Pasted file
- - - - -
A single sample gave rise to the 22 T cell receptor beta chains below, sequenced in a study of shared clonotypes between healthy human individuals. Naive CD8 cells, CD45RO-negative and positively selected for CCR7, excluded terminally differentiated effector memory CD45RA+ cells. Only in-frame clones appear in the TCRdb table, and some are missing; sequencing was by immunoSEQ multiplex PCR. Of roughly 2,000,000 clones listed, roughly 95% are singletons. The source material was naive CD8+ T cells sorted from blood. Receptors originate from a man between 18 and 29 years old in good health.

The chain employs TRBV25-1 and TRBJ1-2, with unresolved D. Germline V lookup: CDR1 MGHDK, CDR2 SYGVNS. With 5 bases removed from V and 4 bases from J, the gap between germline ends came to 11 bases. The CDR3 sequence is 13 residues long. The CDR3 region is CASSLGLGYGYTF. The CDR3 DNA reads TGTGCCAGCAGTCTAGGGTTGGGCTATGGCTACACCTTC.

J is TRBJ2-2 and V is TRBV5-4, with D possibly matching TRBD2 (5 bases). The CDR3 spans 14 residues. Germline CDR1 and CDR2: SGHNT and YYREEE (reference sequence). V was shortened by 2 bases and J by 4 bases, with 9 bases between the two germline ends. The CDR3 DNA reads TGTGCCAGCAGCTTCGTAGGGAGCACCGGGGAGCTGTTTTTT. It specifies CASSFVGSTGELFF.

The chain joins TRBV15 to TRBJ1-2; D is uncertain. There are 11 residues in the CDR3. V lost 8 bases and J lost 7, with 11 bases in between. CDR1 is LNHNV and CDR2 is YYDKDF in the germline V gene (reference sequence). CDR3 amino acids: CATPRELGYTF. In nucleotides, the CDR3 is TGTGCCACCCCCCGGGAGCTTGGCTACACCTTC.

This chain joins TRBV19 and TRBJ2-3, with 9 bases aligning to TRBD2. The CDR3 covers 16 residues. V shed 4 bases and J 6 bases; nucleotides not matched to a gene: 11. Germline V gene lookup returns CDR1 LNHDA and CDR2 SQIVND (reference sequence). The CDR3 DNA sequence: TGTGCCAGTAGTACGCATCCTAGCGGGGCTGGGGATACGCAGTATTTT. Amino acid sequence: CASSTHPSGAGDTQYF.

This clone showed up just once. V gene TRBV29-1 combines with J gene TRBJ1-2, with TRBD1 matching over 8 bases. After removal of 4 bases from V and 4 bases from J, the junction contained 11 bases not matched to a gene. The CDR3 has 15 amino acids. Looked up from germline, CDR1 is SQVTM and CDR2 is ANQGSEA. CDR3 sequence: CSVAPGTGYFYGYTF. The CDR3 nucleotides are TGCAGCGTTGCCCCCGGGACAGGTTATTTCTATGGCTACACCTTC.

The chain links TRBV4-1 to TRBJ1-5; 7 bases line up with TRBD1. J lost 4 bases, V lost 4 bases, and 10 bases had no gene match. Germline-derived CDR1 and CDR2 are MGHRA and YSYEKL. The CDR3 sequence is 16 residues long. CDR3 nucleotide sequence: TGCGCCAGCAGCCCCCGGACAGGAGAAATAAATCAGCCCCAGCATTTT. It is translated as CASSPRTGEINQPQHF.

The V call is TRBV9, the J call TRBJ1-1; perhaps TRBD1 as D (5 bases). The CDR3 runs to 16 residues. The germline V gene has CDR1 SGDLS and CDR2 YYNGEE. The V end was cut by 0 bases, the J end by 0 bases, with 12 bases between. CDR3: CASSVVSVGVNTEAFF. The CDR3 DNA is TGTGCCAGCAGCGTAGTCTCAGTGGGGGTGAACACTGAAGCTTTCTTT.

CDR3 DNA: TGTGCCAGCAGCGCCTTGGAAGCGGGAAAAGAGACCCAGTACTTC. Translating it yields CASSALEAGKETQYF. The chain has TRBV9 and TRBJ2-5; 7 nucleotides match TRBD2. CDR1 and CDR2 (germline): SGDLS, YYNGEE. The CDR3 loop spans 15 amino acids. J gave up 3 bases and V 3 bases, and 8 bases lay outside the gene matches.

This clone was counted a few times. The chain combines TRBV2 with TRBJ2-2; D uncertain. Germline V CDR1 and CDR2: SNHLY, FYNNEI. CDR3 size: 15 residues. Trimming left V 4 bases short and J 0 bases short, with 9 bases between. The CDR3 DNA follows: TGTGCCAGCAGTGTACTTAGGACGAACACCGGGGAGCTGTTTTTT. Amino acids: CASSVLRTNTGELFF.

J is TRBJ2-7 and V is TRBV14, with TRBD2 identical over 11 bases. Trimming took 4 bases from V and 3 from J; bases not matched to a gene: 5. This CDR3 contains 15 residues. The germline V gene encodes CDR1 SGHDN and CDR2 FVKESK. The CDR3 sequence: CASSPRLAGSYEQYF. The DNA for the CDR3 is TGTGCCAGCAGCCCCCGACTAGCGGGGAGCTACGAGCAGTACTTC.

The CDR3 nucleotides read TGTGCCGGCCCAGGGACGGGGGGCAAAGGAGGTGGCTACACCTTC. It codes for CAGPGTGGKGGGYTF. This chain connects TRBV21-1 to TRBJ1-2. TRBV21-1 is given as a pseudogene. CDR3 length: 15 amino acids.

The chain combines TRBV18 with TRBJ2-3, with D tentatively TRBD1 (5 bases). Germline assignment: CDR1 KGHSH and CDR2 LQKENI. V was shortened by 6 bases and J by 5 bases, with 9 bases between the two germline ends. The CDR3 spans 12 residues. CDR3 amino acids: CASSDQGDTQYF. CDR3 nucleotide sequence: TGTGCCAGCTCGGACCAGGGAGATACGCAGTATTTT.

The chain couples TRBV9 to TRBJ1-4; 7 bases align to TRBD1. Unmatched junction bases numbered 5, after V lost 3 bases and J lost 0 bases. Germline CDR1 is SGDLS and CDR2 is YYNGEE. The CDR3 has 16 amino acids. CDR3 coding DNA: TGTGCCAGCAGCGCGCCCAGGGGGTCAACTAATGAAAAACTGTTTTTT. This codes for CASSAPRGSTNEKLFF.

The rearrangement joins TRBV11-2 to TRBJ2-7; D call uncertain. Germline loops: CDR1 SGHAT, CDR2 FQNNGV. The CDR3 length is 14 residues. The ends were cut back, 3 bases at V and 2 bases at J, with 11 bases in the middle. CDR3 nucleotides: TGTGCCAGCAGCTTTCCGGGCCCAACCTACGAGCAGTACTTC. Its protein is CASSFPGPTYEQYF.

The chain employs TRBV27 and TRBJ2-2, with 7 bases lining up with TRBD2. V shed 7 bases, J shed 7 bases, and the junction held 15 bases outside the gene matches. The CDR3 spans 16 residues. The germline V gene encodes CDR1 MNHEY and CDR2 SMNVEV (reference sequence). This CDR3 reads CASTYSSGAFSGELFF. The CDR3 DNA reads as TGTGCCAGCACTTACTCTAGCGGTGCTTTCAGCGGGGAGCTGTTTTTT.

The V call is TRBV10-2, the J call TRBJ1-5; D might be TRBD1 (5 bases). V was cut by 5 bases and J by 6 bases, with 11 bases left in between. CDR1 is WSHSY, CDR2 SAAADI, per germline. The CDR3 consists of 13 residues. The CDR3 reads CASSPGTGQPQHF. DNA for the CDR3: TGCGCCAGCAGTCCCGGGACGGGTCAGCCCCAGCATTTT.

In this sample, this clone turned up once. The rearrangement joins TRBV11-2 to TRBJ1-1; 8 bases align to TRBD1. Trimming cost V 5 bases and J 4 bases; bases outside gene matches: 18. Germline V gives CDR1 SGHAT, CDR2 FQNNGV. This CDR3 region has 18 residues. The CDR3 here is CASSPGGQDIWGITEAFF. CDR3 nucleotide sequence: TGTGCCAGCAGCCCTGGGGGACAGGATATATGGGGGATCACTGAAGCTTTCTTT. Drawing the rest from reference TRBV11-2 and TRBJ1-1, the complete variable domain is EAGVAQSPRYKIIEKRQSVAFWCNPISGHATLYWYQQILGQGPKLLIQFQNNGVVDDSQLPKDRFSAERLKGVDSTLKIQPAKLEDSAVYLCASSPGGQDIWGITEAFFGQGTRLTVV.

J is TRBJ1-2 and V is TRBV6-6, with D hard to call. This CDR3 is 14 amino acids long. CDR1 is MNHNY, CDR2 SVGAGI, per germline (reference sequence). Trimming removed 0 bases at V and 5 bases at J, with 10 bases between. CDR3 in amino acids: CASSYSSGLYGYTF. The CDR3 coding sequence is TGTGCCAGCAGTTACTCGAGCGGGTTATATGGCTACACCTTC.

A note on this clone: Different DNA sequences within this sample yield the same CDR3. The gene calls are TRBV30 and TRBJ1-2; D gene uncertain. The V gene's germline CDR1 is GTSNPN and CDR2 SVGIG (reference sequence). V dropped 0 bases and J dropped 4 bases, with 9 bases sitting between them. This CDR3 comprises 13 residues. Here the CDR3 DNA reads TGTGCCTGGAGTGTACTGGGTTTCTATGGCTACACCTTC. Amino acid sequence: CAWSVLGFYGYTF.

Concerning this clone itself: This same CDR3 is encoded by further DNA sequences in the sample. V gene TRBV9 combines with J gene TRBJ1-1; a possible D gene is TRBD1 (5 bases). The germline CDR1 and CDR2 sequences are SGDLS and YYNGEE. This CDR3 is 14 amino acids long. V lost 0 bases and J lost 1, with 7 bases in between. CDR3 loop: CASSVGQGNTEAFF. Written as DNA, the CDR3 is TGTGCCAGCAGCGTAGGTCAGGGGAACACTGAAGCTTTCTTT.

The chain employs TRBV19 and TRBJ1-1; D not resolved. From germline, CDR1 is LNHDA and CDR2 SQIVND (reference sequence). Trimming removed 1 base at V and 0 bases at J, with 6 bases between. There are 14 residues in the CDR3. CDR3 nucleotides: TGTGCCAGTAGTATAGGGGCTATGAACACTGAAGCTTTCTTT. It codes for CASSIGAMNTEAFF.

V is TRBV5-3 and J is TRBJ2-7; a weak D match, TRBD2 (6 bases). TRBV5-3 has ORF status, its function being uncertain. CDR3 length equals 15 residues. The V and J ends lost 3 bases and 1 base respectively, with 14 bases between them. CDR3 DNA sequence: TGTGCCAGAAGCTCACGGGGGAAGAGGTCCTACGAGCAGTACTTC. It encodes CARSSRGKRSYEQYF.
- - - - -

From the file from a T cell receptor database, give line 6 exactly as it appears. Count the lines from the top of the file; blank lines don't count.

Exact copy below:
This clone showed up just once. V gene TRBV29-1 combines with J gene TRBJ1-2, with TRBD1 matching over 8 bases. After removal of 4 bases from V and 4 bases from J, the junction contained 11 bases not matched to a gene. The CDR3 has 15 amino acids. Looked up from germline, CDR1 is SQVTM and CDR2 is ANQGSEA. CDR3 sequence: CSVAPGTGYFYGYTF. The CDR3 nucleotides are TGCAGCGTTGCCCCCGGGACAGGTTATTTCTATGGCTACACCTTC.